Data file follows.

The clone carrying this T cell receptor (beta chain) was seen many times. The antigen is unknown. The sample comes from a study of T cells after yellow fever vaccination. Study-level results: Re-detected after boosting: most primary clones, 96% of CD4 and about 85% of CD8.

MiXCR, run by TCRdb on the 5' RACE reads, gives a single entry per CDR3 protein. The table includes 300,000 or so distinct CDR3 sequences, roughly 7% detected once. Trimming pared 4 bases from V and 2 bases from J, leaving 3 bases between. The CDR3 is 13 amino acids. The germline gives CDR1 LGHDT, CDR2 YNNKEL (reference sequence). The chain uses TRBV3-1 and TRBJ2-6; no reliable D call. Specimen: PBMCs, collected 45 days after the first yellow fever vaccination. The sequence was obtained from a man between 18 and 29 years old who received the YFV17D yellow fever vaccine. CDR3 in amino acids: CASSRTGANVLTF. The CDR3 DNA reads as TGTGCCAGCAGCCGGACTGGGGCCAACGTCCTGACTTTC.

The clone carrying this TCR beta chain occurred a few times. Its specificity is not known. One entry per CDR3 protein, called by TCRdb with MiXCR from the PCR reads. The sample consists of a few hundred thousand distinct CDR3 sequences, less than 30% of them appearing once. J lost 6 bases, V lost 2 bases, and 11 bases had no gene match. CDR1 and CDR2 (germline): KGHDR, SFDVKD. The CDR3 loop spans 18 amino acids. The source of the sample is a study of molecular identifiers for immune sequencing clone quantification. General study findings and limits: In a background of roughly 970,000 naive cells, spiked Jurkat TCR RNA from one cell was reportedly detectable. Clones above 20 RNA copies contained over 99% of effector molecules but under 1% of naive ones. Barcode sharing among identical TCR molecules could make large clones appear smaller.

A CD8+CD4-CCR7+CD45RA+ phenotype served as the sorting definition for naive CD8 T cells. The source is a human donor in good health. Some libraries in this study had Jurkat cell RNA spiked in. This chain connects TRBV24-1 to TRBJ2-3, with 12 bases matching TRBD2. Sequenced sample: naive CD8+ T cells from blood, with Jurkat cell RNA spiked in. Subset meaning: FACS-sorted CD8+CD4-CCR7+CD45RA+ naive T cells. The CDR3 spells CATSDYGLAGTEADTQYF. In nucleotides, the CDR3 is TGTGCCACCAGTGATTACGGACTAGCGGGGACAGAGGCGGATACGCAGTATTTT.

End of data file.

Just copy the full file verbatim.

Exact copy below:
The clone carrying this T cell receptor (beta chain) was seen many times. The antigen is unknown. The sample comes from a study of T cells after yellow fever vaccination. Study-level results: Re-detected after boosting: most primary clones, 96% of CD4 and about 85% of CD8.

MiXCR, run by TCRdb on the 5' RACE reads, gives a single entry per CDR3 protein. The table includes 300,000 or so distinct CDR3 sequences, roughly 7% detected once. Trimming pared 4 bases from V and 2 bases from J, leaving 3 bases between. The CDR3 is 13 amino acids. The germline gives CDR1 LGHDT, CDR2 YNNKEL (reference sequence). The chain uses TRBV3-1 and TRBJ2-6; no reliable D call. Specimen: PBMCs, collected 45 days after the first yellow fever vaccination. The sequence was obtained from a man between 18 and 29 years old who received the YFV17D yellow fever vaccine. CDR3 in amino acids: CASSRTGANVLTF. The CDR3 DNA reads as TGTGCCAGCAGCCGGACTGGGGCCAACGTCCTGACTTTC.

The clone carrying this TCR beta chain occurred a few times. Its specificity is not known. One entry per CDR3 protein, called by TCRdb with MiXCR from the PCR reads. The sample consists of a few hundred thousand distinct CDR3 sequences, less than 30% of them appearing once. J lost 6 bases, V lost 2 bases, and 11 bases had no gene match. CDR1 and CDR2 (germline): KGHDR, SFDVKD. The CDR3 loop spans 18 amino acids. The source of the sample is a study of molecular identifiers for immune sequencing clone quantification. General study findings and limits: In a background of roughly 970,000 naive cells, spiked Jurkat TCR RNA from one cell was reportedly detectable. Clones above 20 RNA copies contained over 99% of effector molecules but under 1% of naive ones. Barcode sharing among identical TCR molecules could make large clones appear smaller.

A CD8+CD4-CCR7+CD45RA+ phenotype served as the sorting definition for naive CD8 T cells. The source is a human donor in good health. Some libraries in this study had Jurkat cell RNA spiked in. This chain connects TRBV24-1 to TRBJ2-3, with 12 bases matching TRBD2. Sequenced sample: naive CD8+ T cells from blood, with Jurkat cell RNA spiked in. Subset meaning: FACS-sorted CD8+CD4-CCR7+CD45RA+ naive T cells. The CDR3 spells CATSDYGLAGTEADTQYF. In nucleotides, the CDR3 is TGTGCCACCAGTGATTACGGACTAGCGGGGACAGAGGCGGATACGCAGTATTTT.